Few things affect economic growth and overall prosperity more than interest rates. Low rates create incentives for risk-taking, while high rates act as a brake on economic growth. Interest rates are the principal tool of the Fed, whose mandate is to promote maximum employment and stable prices. Rates do more than heat up or cool down GDP growth; they can cause bubbles to inflate or burst, threaten the stability of our national financial system, imperil the safety net, reduce the value of the dollar, and lead to social unrest. We thought it would be useful to put today’s interest rate environment in perspective by looking at the history of interest rates since the Kennedy administration.

Keeping It Real

Interest Rates in the USA Since the 1960s: A Historical Overview

Americans under 40 may not realize how dynamic interest rates have been in the post-war era. Americans have enjoyed historically low interest rates for a generation, with the baseline Fed funds rate near zero between 2008 and the Spring of 2022 (during that period, the peak was 2.5%). It may be hard for younger Americans to grasp that low rates are the historical exception, not the rule. In 1980, for example, the Fed rate topped out at 20%.

Interest rates in the United States are influenced by various economic conditions, policy decisions, and global events. This historical overview examines the trends and key events that have shaped U.S. interest rates over the past six decades and includes the real (after inflation) return of the S&P 500 for each decade.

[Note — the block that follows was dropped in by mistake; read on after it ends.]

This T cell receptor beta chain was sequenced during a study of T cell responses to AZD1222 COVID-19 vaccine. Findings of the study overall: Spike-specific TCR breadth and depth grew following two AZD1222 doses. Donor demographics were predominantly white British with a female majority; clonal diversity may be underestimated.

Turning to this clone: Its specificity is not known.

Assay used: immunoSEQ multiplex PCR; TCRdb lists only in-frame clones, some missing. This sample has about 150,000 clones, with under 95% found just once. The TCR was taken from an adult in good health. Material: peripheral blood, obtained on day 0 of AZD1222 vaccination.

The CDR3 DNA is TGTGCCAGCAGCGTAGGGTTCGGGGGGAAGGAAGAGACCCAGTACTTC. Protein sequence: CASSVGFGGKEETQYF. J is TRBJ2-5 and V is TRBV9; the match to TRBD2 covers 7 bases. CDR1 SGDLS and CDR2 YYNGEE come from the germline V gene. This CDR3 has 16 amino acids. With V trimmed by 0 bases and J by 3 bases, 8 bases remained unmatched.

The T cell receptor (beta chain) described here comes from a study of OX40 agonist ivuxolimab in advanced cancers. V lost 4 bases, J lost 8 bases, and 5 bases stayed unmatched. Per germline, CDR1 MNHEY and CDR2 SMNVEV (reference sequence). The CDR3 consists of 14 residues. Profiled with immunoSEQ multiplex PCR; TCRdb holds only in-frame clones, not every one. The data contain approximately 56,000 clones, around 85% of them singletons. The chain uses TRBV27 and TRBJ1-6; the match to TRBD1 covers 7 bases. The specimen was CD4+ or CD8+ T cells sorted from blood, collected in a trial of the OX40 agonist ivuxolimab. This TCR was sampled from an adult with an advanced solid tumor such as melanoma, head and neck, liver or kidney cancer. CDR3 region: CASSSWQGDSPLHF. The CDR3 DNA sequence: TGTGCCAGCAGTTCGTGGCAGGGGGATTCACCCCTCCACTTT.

The 1960s: Stable Growth and Moderate Rates

The 1960s were characterized by relatively stable economic growth and moderate interest rates. The Federal Reserve maintained a relatively low and stable federal funds rate, which fluctuated between 3% and 6%. This period saw low inflation and steady GDP growth, supported by post-war economic expansion and increased consumer spending.

S&P 500 Average Annual Real Return: 5.2%

The 1970s: Stagflation and The Misery Index

The 1970s were a time of significant economic challenges, notably stagflation—a combination of high inflation and stagnant economic growth. President Carter coined the term “Misery Index” to refer to the addition of the unemployment rate and the CPI, which peaked at 21.98 in 1980. The decade began with relatively low interest rates, but the 1973 oil embargo and subsequent energy crisis led to skyrocketing inflation. By 1974, the inflation rate had surged to over 12%, prompting the Federal Reserve to hike interest rates to combat rising prices.

Under Chairman Paul Volcker, the Federal Reserve took drastic measures to curb inflation in the late 1970s and early 1980s. The federal funds rate was raised to unprecedented levels, peaking at 20% in June 1981. These high rates successfully reduced inflation but also led to a severe recession.

S&P 500 Average Annual Real Return: -1.4%

The 1980s: Paul Volcker’s Disinflation Regime

The early 1980s were marked by the continuation of high interest rates as the Fed focused on disinflation. The aggressive monetary tightening eventually brought inflation down from its double-digit highs to below 4% by 1983. As inflationary pressures eased, the Fed gradually lowered interest rates, and by the mid-1980s, the federal funds rate had decreased to around 6%, fostering a period of economic recovery and expansion that would be dubbed “Morning in America.”

S&P 500 Average Annual Real Return: 11.6%.

The 1990s: Economic Expansion and Monetary Stability

The 1990s were characterized by robust economic growth, technological advancements, and low inflation. Under the leadership of Chairman Alan Greenspan, the Federal Reserve maintained a more balanced approach to interest rate management. The federal funds rate fluctuated between 3% and 6%, responding to various economic conditions such as the early 1990s recession and the mid-1990s dot.com fuelled economic boom.